Robert Gentel wrote:
1) It seems pretty clear to me (apologies to her if I get it wrong): This public service would lower health care costs and expand health care coverage.
I think this premise is false. To my knowledge, no economist who has looked at health care is claiming that there is significant market failure in providing healthcare, as opposed to providing health insurance. Therefore, government-operated health care providers (like doctors, hospitals, rehab clinics, etc.) would not
be cheaper than privately operated ones. Just as government-operated farms wouldn't produce cheaper food than privately operated ones. (That's the reason I made that comparison.)
The same is not
true of health insurance, because of the problem with adverse selection that I mentioned before. Which is why my solution would be to expand Medicare to everyone who wants it, and leave the rest of the system unchanged except for technical upgrades. (Open, uniform standards for electronic medical records would be an example for such a technical upgrade.)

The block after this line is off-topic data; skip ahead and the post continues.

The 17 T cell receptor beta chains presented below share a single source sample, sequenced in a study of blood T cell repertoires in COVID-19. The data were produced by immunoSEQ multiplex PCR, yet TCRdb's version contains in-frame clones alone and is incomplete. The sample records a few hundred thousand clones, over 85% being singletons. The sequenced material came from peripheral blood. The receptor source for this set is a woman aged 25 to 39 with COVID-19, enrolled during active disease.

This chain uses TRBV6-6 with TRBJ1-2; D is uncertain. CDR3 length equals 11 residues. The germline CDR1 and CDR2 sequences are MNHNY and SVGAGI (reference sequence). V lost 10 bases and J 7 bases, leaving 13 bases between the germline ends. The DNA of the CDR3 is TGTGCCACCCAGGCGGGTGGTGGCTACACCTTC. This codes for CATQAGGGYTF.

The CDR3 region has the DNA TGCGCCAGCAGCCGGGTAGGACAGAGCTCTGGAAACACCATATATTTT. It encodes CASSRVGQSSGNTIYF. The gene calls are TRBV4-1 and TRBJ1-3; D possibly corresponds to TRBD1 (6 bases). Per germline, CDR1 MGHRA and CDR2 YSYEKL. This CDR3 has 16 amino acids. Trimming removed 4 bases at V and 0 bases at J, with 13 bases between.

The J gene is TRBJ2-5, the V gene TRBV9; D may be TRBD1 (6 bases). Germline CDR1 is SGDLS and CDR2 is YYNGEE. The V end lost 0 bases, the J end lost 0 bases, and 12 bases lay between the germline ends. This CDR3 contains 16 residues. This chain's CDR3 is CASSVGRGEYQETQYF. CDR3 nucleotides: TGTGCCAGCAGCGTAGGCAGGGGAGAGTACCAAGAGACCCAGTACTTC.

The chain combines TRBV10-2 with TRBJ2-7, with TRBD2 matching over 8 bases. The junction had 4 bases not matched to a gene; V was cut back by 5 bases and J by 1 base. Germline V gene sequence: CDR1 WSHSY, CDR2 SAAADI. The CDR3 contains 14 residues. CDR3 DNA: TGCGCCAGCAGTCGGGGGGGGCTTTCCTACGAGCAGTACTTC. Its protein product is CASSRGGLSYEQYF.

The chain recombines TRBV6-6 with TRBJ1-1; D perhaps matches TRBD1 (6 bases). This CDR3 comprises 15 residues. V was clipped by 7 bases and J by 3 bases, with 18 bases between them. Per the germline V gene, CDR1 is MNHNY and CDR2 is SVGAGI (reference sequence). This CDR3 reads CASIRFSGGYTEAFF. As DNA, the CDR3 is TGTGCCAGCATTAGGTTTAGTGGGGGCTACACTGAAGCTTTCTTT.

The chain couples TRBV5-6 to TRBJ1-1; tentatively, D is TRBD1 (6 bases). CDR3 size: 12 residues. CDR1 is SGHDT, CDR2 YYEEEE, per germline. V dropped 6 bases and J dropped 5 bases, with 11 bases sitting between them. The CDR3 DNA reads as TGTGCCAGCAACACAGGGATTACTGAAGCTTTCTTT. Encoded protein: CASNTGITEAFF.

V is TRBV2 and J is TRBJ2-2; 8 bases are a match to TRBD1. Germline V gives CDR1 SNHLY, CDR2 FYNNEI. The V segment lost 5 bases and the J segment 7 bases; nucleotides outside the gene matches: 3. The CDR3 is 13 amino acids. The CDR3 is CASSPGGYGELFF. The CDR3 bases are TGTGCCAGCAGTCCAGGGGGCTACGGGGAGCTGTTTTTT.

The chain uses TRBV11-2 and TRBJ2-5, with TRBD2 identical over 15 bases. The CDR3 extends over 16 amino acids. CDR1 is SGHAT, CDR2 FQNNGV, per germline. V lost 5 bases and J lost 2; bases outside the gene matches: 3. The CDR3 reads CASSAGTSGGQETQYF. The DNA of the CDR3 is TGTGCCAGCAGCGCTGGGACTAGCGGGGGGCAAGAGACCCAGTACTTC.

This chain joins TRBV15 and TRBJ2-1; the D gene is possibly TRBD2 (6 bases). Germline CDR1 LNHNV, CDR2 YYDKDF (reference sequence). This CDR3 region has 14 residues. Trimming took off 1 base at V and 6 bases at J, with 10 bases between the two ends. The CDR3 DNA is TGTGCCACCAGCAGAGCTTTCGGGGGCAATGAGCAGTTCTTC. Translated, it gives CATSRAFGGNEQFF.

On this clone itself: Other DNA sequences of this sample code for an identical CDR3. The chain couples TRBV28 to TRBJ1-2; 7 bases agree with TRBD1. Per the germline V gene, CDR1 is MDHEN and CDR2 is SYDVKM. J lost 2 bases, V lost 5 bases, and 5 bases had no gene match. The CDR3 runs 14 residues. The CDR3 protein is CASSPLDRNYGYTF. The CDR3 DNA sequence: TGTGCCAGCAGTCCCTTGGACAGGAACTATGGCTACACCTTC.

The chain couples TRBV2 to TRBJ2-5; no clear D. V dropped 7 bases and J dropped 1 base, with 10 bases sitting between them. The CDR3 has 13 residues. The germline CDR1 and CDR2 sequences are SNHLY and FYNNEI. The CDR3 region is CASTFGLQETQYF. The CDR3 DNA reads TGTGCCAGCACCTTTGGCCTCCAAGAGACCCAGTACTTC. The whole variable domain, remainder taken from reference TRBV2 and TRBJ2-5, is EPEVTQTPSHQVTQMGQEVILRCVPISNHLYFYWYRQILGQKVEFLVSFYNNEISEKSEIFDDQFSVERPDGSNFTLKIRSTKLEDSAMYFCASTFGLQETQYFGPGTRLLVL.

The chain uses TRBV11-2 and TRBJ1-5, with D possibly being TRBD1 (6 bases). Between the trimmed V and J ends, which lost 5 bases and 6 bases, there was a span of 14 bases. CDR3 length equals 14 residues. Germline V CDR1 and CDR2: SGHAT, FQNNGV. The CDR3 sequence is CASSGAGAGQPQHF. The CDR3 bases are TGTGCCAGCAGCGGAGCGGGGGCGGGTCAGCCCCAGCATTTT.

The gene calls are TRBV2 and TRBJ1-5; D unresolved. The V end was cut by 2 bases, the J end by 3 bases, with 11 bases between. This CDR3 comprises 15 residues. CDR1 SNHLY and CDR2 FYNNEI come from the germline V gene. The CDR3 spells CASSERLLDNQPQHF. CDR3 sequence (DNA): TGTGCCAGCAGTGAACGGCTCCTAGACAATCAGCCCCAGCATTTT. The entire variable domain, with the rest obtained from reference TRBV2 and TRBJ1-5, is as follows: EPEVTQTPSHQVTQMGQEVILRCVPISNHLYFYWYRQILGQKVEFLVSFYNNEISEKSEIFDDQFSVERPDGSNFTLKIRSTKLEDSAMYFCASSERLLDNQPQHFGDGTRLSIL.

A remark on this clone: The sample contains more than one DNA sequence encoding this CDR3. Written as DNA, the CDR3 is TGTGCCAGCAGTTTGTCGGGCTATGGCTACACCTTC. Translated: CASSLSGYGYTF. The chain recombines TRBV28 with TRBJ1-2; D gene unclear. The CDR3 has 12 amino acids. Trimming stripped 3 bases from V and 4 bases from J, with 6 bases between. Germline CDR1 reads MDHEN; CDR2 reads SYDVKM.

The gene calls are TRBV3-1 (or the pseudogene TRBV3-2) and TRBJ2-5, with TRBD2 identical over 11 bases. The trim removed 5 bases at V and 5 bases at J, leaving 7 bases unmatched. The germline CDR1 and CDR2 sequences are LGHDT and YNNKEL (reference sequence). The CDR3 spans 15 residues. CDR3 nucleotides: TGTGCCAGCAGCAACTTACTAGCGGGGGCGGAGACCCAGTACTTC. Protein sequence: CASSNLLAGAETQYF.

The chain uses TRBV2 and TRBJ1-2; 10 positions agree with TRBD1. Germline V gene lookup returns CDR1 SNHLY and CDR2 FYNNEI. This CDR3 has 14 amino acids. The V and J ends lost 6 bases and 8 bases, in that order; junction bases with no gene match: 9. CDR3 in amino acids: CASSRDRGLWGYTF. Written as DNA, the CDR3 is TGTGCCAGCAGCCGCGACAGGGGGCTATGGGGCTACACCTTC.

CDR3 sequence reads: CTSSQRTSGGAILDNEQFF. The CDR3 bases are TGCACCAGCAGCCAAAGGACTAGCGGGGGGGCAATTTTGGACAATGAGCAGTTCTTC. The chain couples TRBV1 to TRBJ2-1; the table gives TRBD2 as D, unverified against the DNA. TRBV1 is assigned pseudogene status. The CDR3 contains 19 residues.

It is true that FreeDuck's and McGentrix's proposal would expand coverage -- but so would a subsidy for those people who couldn't afford the Medicare-for-all plan I propose.
Okay, so the bottom line is that I don't object to FreeDuck's logic, I object to the premise that goes into FreeDuck's logic. Government-employed doctors, government-operated hospitals, etc., would not
necessarily run more efficiently than privately operated ones.